There is only 1 day left for the college kids to impress the scouts before the NBA Draft takes place on Thursday. We will spend that time talking to the stars of tomorrow as they prepare for the next phases of their careers. Robert Johnson finished his career in Bloomington as 1 of the best 3-PT shooters in Hoosier history and started his pro career early by winning the inaugural 3X3U national championship in March. HoopsHD’s Jon Teitel got to chat with Robert about making 9 threes in a game, playing for 2 different coaches, and what it would mean to get drafted.
You grew up in Virginia: what made you choose Indiana? The primary reason was Coach Crean: his vision/plan for me, showing me how I could develop there, etc.
You played for a pair of coaches in Tom Crean/Archie Miller: how difficult was the transition from 1 to the other, and what is the most important thing that you learned from either of them? It is always challenging to have change during your final year but I am glad that I got to play for the both of them. The main thing I learned from Coach Crean is to trust my preparation: if you work hard enough then you can trust whatever you have been working on. Archie taught me to approach every day the same and get a little bit better every day so that the team could reach a common goal.
In February of 2017 you became just the 2nd player in 20 years with 19 PTS/6 REB/7 AST/5 STL in a 6-PT OT loss at Iowa: where does that rank among the best all-around games of your career? It definitely ranks up there as 1 of my better all-around games. I also had a nice game the following month against Ohio State (26 PTS/6 REB/6 AST/2 STL/0 TO). I was locked in the whole time and effective in so many different ways.
In February of 2018 you scored a career-high 29 PTS and tied a school record with 9 3PM in a 2-PT win at Iowa: was it just 1 of those scenarios where every shot you put up seemed to go in because you were “in the zone”, and how happy are Hawkeye fans that you are finally graduating?! I remember talking to our strength and conditioning coach before that game: I had a lot of faith that something special would happen. God let it play out that way and I ended up tying the school record: it was just a blessing.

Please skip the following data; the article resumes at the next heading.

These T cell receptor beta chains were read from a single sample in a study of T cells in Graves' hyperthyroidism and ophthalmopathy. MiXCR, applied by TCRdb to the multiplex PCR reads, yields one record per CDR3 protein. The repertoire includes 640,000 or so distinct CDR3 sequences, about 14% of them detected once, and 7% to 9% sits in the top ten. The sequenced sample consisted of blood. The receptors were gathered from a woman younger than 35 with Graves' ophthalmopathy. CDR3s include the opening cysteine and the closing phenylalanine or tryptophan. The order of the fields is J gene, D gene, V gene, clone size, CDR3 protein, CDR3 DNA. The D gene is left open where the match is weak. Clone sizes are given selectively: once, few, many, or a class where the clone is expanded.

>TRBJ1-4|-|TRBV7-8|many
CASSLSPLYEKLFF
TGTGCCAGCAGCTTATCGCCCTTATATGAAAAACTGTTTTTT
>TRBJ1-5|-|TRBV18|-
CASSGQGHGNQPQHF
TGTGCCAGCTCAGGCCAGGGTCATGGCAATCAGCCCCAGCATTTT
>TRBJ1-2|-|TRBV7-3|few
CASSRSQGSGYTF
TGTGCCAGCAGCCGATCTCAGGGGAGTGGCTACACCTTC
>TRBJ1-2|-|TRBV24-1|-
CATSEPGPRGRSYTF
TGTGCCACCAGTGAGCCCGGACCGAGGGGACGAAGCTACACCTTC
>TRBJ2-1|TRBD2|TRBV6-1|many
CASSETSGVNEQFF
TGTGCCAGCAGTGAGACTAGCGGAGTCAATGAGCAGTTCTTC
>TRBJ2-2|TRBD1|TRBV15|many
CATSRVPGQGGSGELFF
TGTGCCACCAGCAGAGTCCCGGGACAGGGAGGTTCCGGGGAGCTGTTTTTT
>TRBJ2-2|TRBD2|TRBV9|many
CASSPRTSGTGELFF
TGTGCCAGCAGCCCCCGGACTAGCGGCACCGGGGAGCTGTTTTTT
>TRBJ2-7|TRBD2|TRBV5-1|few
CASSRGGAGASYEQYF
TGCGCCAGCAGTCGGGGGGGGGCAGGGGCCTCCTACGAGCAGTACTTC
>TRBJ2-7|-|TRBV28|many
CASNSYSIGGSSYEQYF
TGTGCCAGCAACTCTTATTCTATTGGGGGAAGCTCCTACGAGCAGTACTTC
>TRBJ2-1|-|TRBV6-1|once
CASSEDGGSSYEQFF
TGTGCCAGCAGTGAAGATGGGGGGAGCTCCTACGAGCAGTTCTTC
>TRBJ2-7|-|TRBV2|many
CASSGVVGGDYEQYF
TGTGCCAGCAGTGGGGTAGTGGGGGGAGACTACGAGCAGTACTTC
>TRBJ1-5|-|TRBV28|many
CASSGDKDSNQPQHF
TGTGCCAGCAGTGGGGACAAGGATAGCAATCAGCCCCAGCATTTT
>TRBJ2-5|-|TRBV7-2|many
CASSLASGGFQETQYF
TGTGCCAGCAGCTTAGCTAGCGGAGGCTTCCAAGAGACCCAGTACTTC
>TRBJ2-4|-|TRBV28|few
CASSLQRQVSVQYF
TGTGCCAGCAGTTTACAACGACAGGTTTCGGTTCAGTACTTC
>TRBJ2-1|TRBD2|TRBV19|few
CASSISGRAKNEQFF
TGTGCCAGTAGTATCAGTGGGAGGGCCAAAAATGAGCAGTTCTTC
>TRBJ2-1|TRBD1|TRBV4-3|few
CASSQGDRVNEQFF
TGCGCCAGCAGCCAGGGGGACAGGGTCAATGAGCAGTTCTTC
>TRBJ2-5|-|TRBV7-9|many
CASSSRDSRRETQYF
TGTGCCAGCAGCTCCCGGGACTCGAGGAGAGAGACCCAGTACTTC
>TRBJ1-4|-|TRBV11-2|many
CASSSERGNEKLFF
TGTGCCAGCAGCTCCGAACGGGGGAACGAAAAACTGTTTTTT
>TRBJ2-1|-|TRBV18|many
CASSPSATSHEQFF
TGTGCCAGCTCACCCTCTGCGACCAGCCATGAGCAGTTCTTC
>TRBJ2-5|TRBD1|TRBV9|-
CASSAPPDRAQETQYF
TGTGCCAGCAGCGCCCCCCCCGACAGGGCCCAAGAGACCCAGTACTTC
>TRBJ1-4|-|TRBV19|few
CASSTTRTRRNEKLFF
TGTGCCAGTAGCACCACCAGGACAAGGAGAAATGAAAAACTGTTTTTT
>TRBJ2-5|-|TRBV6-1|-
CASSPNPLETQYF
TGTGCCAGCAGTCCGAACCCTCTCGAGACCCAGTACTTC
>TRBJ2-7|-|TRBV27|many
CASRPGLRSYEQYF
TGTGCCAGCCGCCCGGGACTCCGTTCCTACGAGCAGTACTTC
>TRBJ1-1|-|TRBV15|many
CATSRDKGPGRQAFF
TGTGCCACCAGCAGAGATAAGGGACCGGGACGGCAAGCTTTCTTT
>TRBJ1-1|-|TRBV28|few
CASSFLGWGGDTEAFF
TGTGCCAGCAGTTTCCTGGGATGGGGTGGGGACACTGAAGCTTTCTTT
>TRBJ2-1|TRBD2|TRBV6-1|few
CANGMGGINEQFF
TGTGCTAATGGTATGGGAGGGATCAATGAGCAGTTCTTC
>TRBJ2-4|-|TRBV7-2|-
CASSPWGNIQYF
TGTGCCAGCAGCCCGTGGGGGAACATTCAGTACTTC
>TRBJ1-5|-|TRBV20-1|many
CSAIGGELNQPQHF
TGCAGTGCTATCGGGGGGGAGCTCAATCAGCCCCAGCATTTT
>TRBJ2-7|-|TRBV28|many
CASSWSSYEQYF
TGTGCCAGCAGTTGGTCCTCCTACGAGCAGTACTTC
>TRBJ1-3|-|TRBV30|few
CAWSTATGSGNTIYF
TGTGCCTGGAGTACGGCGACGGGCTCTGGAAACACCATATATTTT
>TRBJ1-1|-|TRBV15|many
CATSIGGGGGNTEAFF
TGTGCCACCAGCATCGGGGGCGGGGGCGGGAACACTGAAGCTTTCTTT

You graduated #4 on the school’s all-time list with 239 3PM: what is the secret to making shots from behind the arc? Just repetition. It is something I have always been taught to do so I put in the work and then expect the results that come with that. I just became better and better as a shooter.
Take me through the inaugural 3X3U national championship in March when you scored 5 PTS including the title-winning shot in a 21-13 win for the Big 10 over the Big West:
Where does that rank among the highlights of your career? It was definitely big and I was glad to be a part of something like that. It was a cool moment.
Was it weird to have guys like Jae’Sean Tate (Ohio State)/Nate Mason (Minnesota)/Vincent Edwards (Purdue) switch from opponents to teammates? After getting used to competing with them for so long it was a special moment. It is a transition as you finish your college career but it really was not weird: we clicked right away and it was evident on the court. Basketball is a big brotherhood and we have mutual respect for each other.
What are you going to do with your share of the total winnings ($55,000)? I am just saving it! If different situations come up and I can help my family then I will do that, but otherwise I will just use it as financial security during this transition period.
During your college career you played both PG/SG: what position do you feel most comfortable at on the court? Either 1: I am excited to play more PG as a professional and I think it will add a lot of value to my game.
You turned 23 last month: what did you do for the big day? I did not do a whole lot. I was staying with my aunt in Atlanta while doing some training so we just stepped out for a second.
You played with a couple of guys who made it to the NBA in OG Anunoby/Yogi Ferrell: have you talked to them at all about what it takes to make it to the next level? I talk to those guys all the time and it comes down to the same thing: grinding every day and just waiting for your opportunity.
What would it mean to you to get drafted? It would mean a lot. It was a dream of mine as a kid and 1 of my main goals has always been to hear my name called on draft night.